Our travel route required us to backtrack through Leesburg as we headed on to the Wilson School of Dance in Charlottesville.

Wednesday, August 8, 2007

Leesburg, Virginia

Leesburg, Virginia is located in Northern Virginia not far from Washington D.C. It has a beautiful colonial downtown and, more interesting for Valery, a large outlet mall with bargain prices. Many years ago I lived in Leesburg and worked at a small local radio station called WAGE AM. At the time it played country music and local news including radio obituaries and lost pet reports.

I worked in radio as automation was becoming popular, but the kinks hadn't entirely been worked out yet. Although I loved the town of Leesburg, I never really experienced much of it. Most of my memories of my time there involve being woken up at night by the "Gentner" computer system, which would call my home if it's computer program had a glitch or the banks of pre-programmed CD players stopped in their tracks.

At the time WAGE was an odd combination of down-home local programming and impersonal computerization. We ran folksy segments like "Good News with Frank Rafflo," commentary by a prominent local man who was in his 70s. Each day the program began "And now the Good News for Loudoun County." It was followed by the radio obituaries, in which the announcer read names and biographies in serious tones. "Edna J. Smith passed away..." (We never said anyone "died.") After another commercial we ran a lost pet report. (My fondest lost pet memory involved a woman who woke up to find several cows grazing in her lawn).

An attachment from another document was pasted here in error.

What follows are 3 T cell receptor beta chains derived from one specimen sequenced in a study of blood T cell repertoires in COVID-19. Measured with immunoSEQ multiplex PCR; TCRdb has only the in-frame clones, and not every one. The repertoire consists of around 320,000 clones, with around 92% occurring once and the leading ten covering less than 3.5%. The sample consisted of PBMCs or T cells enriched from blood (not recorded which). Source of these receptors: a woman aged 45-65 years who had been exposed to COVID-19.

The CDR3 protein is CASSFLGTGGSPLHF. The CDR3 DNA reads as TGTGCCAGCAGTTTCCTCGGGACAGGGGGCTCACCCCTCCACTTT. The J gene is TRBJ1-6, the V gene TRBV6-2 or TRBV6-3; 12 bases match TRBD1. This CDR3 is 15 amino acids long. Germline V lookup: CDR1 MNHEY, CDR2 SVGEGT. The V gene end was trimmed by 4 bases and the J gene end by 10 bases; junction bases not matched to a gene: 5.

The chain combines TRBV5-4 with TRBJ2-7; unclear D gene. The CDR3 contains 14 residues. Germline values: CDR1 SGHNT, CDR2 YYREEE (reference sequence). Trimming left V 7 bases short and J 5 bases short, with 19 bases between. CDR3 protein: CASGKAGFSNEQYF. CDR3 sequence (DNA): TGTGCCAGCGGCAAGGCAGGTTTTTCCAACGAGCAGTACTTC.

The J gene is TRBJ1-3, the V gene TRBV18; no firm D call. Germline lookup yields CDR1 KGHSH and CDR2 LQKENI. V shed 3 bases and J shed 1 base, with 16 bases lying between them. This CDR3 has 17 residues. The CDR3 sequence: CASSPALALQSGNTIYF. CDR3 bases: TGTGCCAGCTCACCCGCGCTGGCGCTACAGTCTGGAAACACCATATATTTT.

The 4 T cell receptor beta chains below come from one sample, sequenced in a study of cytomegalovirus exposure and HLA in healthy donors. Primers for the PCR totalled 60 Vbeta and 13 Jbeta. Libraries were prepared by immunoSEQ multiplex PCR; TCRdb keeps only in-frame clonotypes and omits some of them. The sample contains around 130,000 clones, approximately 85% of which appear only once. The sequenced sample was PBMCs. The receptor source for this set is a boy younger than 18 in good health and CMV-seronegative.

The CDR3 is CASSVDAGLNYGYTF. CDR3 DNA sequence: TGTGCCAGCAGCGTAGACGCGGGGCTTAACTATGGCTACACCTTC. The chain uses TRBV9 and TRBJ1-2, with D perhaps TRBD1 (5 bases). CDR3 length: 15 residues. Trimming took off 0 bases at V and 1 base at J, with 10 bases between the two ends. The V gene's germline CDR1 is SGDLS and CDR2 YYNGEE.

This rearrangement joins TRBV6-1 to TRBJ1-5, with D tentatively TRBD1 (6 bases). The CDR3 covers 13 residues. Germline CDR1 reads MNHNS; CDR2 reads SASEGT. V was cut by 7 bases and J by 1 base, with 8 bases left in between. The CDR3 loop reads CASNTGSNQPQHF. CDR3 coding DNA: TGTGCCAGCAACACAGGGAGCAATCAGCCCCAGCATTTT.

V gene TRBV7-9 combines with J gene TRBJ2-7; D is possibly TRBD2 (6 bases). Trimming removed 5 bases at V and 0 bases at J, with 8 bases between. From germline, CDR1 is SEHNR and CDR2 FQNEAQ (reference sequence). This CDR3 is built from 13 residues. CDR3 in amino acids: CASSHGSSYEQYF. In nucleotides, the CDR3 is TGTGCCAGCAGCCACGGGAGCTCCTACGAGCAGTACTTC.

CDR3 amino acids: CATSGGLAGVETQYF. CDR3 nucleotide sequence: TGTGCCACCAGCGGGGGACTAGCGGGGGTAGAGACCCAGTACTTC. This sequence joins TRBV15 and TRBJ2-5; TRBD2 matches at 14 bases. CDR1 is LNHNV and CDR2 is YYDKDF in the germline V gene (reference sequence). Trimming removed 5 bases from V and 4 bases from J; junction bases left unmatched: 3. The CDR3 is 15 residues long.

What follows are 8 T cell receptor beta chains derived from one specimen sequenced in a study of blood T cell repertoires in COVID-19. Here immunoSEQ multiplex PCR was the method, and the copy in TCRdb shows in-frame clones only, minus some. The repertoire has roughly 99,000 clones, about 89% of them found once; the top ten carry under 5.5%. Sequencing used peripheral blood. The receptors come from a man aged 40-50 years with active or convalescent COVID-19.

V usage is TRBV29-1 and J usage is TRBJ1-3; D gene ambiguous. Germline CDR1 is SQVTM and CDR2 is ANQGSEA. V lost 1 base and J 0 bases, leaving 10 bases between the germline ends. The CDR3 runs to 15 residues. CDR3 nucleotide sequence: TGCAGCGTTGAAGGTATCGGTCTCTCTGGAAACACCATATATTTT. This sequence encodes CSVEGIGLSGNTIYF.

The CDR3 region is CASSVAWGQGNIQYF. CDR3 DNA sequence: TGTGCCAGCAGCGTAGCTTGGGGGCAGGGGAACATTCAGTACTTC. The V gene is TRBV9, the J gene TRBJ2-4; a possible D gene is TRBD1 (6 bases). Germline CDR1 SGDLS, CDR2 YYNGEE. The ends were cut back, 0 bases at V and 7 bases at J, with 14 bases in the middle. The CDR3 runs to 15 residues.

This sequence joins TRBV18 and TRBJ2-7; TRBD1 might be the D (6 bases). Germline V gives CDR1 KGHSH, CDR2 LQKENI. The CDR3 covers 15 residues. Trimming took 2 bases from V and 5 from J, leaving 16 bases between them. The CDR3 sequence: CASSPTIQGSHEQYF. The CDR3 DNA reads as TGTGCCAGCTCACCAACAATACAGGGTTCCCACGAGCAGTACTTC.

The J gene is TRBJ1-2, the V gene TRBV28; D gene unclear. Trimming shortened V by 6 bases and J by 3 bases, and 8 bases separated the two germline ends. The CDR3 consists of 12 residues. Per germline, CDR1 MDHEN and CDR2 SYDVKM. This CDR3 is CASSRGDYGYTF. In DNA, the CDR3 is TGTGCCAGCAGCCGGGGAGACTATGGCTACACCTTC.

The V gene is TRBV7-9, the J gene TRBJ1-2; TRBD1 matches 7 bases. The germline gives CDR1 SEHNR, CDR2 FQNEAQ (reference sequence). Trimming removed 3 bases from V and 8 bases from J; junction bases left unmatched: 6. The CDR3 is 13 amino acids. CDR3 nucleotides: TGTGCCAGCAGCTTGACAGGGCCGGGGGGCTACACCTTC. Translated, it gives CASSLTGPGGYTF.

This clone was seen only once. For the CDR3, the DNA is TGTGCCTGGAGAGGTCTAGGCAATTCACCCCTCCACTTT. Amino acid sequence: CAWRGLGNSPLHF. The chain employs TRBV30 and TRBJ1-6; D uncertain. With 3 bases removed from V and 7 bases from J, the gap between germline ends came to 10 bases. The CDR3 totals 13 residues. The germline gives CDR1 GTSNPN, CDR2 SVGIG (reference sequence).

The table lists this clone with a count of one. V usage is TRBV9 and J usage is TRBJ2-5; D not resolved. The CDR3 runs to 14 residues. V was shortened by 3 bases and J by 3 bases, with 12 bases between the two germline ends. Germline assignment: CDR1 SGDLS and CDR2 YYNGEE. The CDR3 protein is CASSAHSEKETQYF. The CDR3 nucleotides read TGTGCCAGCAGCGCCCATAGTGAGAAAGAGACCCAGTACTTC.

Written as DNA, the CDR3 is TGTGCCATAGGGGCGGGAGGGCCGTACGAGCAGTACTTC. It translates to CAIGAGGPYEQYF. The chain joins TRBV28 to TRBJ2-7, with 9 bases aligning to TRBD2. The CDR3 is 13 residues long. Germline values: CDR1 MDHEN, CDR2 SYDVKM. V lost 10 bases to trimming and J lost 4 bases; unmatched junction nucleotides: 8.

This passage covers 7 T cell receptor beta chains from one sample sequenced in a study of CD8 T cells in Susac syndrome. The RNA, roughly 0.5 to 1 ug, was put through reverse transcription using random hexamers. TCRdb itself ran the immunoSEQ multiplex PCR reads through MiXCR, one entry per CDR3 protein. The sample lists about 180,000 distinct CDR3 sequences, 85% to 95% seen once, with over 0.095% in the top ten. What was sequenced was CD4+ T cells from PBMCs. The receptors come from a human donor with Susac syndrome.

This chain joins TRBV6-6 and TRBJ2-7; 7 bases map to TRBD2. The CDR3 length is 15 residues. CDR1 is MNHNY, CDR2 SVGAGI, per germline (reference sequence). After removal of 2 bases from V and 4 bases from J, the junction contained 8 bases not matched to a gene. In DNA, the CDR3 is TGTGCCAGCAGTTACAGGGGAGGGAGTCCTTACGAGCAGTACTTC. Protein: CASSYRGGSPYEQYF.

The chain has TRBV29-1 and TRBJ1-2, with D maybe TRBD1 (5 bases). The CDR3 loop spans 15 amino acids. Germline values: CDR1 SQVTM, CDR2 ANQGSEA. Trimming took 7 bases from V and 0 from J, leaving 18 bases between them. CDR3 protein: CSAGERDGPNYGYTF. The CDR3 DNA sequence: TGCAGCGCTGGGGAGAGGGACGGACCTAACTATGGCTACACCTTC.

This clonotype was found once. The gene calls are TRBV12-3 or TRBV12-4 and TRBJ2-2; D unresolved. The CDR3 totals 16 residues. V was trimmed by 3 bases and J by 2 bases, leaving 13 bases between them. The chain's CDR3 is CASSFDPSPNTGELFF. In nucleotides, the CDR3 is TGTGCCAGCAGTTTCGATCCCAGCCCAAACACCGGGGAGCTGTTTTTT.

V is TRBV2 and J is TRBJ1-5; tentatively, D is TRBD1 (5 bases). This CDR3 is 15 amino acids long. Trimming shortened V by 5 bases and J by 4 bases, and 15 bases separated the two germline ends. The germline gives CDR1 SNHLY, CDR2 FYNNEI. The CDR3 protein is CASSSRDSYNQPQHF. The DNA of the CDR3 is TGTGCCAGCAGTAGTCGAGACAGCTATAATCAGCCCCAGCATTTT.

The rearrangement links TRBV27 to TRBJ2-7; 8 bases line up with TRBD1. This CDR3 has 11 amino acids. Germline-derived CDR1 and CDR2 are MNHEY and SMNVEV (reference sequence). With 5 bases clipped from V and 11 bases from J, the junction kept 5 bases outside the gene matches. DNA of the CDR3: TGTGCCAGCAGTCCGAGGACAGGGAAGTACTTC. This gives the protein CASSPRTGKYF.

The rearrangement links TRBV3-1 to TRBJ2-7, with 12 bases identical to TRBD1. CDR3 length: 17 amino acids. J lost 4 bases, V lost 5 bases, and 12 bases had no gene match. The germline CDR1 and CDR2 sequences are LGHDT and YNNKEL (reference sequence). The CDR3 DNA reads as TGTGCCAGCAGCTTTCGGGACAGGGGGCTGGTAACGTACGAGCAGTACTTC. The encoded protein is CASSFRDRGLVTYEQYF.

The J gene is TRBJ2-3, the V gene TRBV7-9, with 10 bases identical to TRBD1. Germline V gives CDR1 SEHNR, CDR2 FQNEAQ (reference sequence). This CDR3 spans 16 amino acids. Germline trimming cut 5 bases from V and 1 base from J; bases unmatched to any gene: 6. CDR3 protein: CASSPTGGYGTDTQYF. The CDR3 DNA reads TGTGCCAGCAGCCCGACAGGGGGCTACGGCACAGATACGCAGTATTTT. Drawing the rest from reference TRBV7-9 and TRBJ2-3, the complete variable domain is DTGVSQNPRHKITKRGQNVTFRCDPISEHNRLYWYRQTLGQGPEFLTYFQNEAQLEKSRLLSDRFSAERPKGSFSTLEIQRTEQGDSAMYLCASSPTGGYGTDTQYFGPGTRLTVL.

In the mornings these segments were read live, but for other parts of the day they were recorded into a new Audio Vault computer system. (To give you an idea of when this was, we used to get updates for the music on 5 1/4 floppy discs.) Of course, we always had problems here and there with pieces not being updated or properly encoded in the system. Whenever that happened you'd have a pause and then the computer would move onto the next programming element. One day someone had neglected to load Frank Rafflo's "Good News" into the system, so after the introduction there was a pause and the computer rolled on. Listeners heard the following. "And now the good news for Loudoun County... Mrs. Edna J. Smith passed away..." Needless to say, our telephones lit up for hours.